Gold Fields has decided against increasing its offer for rival miner Yamana Gold after a surprise joint bid by a pair of competitors threw the proposed takeover into jeopardy.
The board said in a stock exchange statement on Monday that sticking with the original all-stock offer was based on its “commitment to capital discipline” and considerations of “fairness” for shareholders in Gold Fields and Yamana over the long term.
On Friday, precious metals mining groups Pan American and Agnico Eagle unveiled a rival stock and cash deal worth $4.8bn to split Yamana’s assets between them, trumping the bid made by South Africa’s Gold Fields at the end of May.
The initial all-stock offer by Gold Fields valued Canada’s Yamana at $6.7bn but a drop in Gold Fields’ share price driven by investor disappointment at the deal and softer gold prices brought the value of the offer down to approximately $4bn as of last week.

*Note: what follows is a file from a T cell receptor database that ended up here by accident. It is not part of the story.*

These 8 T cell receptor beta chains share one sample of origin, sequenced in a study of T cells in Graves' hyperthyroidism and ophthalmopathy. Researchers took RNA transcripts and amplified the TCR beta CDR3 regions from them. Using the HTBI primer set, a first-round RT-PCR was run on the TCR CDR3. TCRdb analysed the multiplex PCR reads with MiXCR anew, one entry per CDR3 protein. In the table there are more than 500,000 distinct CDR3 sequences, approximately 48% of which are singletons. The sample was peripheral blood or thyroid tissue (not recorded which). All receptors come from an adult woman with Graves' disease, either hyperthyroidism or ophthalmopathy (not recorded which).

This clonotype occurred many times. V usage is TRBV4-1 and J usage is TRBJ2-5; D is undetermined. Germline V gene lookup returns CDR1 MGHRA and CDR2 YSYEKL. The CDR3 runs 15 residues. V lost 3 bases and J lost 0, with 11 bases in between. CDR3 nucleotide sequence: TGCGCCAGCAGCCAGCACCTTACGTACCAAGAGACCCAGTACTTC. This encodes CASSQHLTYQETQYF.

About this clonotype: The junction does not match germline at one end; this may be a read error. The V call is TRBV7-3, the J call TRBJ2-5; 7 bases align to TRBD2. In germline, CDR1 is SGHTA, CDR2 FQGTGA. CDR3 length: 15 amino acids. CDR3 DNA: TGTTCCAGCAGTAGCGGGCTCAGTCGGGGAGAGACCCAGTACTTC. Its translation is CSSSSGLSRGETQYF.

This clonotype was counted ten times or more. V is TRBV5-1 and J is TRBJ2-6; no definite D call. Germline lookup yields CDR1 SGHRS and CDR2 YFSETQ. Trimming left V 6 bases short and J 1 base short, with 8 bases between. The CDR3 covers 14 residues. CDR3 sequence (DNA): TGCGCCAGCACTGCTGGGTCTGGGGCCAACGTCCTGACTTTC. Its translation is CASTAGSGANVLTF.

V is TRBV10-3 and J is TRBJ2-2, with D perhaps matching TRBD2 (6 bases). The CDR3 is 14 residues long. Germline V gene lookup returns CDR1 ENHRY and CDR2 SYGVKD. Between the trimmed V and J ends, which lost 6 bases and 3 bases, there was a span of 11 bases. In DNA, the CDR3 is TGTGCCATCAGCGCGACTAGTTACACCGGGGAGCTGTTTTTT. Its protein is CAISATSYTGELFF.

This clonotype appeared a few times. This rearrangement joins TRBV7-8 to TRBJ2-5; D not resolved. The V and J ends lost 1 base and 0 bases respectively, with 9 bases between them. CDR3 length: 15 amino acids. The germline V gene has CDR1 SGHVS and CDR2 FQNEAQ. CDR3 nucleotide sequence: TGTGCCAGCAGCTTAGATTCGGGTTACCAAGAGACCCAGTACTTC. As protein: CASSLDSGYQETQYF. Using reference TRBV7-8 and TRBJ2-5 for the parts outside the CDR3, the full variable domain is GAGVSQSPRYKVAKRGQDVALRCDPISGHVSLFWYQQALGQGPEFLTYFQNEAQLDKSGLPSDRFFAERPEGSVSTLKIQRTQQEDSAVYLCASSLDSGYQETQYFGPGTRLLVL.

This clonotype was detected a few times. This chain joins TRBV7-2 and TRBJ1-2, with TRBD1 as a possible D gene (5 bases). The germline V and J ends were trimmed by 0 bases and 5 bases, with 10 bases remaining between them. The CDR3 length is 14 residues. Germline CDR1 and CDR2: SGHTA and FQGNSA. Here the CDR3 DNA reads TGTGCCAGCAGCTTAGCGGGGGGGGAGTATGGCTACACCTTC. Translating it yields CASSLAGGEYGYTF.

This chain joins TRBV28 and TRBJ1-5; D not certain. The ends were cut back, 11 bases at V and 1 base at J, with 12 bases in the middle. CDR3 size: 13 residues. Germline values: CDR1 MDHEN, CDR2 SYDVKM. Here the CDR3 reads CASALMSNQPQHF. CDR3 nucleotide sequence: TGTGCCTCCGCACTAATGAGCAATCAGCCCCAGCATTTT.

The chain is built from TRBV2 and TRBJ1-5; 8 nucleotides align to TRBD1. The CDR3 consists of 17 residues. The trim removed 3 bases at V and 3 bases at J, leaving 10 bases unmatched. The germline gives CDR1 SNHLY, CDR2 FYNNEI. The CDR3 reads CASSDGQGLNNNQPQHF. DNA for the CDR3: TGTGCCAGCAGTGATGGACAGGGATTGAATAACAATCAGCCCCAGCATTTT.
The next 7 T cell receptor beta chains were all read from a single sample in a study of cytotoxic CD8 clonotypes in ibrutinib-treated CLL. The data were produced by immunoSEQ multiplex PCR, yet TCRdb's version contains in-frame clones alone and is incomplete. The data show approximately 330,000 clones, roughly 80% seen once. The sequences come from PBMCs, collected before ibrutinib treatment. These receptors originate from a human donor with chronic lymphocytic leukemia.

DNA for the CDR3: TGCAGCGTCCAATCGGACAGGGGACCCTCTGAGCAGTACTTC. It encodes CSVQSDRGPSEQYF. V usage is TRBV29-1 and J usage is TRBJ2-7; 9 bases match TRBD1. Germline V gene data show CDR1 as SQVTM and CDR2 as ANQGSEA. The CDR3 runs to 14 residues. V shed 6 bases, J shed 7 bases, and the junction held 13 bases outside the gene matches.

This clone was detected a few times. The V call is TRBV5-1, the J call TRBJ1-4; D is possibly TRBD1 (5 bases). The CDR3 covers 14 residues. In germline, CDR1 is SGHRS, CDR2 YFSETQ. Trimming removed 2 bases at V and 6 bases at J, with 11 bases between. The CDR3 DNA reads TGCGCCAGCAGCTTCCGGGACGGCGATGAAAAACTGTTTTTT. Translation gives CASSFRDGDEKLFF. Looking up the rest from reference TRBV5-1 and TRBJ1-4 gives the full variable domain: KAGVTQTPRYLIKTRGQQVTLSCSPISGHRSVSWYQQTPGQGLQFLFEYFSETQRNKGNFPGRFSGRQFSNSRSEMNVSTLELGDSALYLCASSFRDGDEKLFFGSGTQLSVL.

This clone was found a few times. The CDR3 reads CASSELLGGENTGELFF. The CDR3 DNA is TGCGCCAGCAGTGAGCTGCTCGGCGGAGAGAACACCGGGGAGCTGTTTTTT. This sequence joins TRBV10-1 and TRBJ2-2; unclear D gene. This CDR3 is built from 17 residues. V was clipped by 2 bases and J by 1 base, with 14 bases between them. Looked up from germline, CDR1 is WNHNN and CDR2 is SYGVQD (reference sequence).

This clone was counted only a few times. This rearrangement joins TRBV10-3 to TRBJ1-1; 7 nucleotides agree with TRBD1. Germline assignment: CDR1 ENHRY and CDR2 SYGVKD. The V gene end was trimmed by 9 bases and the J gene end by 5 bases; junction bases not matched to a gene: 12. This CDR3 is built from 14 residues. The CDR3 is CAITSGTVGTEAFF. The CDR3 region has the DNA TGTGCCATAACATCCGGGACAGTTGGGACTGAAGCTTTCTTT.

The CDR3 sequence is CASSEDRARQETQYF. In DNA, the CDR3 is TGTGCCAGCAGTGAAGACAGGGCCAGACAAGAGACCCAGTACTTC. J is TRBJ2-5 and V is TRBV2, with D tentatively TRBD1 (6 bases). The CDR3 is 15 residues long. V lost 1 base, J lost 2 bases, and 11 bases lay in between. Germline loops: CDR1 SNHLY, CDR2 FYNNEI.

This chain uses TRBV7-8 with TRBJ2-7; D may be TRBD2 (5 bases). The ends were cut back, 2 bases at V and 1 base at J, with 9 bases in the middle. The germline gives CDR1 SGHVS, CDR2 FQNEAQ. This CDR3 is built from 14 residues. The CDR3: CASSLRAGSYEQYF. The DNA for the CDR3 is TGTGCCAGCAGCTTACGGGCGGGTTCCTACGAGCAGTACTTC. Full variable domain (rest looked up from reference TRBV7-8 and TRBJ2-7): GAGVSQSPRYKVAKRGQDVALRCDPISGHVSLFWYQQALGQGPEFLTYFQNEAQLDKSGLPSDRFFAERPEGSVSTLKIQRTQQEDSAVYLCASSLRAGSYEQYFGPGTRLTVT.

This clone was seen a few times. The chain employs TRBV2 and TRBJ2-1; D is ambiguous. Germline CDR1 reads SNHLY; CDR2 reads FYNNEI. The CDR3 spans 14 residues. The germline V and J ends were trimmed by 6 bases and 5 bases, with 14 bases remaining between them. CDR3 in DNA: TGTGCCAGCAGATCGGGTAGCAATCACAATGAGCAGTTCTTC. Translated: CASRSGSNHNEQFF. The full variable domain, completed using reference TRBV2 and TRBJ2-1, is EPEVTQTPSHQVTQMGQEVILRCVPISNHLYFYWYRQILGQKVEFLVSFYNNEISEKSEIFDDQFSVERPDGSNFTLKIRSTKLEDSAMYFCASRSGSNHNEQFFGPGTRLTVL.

The fragmented gold sector, which has a reputation for overspending, poor capital discipline and excessive executive pay in North America, has been undergoing consolidation in recent years.
The takeover battle comes as gold mining companies struggle to deal with sharply rising costs for inputs such as fuel, cyanide and explosives.
The merger of Gold Fields and Yamana would have created the fourth-largest gold mining company in the world but Gold Fields came under fire from its shareholders who viewed the deal as expensive and dilutive.
Gold Fields shares, down 0.2 per cent in early Monday trading, have fallen nearly 12 per cent this year. Yamana stock has risen 24 per cent this year.